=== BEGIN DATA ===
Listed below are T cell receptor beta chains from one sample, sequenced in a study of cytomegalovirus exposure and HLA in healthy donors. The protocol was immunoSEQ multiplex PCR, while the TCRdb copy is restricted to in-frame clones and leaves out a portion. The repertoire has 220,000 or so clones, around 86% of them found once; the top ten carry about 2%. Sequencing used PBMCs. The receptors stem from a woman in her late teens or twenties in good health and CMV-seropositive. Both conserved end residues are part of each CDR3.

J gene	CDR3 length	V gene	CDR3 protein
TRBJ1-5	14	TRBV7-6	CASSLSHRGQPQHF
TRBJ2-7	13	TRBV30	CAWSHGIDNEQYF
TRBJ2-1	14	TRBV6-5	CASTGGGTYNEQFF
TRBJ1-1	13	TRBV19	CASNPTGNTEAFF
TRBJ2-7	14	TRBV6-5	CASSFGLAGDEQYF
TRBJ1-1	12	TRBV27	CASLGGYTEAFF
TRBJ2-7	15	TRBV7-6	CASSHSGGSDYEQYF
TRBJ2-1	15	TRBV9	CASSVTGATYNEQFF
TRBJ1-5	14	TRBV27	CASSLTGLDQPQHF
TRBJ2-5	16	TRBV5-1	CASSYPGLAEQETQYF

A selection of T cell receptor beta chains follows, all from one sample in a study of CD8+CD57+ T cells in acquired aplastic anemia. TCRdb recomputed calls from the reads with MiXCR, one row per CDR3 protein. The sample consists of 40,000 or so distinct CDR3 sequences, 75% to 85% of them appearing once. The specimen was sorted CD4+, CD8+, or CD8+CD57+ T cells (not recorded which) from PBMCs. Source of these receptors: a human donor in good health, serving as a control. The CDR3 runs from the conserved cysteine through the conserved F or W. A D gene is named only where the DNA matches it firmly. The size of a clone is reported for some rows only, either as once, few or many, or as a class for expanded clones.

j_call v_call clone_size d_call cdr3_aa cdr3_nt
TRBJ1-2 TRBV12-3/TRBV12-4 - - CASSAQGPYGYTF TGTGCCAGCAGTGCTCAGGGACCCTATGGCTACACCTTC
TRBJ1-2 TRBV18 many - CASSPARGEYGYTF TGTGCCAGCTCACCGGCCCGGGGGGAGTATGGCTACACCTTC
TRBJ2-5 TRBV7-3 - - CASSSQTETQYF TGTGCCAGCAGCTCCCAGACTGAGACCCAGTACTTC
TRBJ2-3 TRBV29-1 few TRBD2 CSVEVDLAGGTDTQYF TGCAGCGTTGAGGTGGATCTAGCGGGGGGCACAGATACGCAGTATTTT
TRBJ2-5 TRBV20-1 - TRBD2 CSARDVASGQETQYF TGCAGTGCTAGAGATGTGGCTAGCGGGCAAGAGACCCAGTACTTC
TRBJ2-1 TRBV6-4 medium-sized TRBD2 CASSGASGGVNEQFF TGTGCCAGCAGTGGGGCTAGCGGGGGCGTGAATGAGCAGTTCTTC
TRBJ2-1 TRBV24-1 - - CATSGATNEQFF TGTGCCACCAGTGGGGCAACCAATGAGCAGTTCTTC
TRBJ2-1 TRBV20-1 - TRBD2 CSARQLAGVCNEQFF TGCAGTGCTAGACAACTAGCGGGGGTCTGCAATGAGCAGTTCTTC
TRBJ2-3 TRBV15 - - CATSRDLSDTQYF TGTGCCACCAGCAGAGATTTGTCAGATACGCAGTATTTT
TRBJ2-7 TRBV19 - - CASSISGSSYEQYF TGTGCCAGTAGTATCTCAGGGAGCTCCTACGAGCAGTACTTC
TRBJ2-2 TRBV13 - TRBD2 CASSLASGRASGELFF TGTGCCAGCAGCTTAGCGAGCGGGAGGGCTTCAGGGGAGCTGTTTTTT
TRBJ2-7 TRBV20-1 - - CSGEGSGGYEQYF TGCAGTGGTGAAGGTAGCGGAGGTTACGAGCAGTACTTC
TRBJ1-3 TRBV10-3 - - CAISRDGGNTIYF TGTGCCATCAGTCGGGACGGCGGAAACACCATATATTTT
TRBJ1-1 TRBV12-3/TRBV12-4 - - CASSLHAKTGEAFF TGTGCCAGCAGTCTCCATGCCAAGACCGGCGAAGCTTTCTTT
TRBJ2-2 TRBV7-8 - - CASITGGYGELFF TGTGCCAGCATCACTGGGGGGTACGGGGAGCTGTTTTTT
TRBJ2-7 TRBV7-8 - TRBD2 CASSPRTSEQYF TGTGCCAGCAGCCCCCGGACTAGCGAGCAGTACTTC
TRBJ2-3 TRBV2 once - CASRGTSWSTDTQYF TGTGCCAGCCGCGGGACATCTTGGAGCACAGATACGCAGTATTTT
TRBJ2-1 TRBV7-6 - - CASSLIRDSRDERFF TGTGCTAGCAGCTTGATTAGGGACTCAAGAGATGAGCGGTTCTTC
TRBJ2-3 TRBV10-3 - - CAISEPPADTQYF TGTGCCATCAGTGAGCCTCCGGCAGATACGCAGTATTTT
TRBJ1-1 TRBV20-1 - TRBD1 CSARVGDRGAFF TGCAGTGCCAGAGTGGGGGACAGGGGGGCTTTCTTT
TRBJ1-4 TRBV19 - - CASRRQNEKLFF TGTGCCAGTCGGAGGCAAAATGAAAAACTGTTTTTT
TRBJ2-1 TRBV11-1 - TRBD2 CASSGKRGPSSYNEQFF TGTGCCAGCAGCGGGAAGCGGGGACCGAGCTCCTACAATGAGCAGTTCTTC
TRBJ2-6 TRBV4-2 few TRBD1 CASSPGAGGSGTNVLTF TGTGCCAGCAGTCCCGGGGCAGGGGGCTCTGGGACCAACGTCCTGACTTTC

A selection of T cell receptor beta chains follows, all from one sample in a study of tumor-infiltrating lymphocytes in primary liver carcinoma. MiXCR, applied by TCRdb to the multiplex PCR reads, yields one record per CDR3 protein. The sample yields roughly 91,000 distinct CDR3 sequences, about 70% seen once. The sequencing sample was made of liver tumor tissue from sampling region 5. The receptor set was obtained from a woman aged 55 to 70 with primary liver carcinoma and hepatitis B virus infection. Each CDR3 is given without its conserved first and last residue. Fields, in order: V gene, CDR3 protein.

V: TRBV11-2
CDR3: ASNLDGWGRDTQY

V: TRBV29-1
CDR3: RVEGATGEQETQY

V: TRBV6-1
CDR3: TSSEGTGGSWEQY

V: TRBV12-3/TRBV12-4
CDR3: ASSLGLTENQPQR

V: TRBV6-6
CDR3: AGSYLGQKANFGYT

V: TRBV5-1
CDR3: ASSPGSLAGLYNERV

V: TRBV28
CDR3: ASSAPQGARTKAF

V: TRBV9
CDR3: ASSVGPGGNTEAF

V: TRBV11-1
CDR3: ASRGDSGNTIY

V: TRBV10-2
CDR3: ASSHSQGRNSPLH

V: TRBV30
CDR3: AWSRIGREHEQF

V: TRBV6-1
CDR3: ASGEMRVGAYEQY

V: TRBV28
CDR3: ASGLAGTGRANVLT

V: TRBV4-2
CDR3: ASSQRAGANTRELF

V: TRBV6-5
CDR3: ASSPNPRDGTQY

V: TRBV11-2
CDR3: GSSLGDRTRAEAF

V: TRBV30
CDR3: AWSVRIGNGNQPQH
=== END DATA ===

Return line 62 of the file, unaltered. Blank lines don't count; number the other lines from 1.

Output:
CDR3: ASGEMRVGAYEQY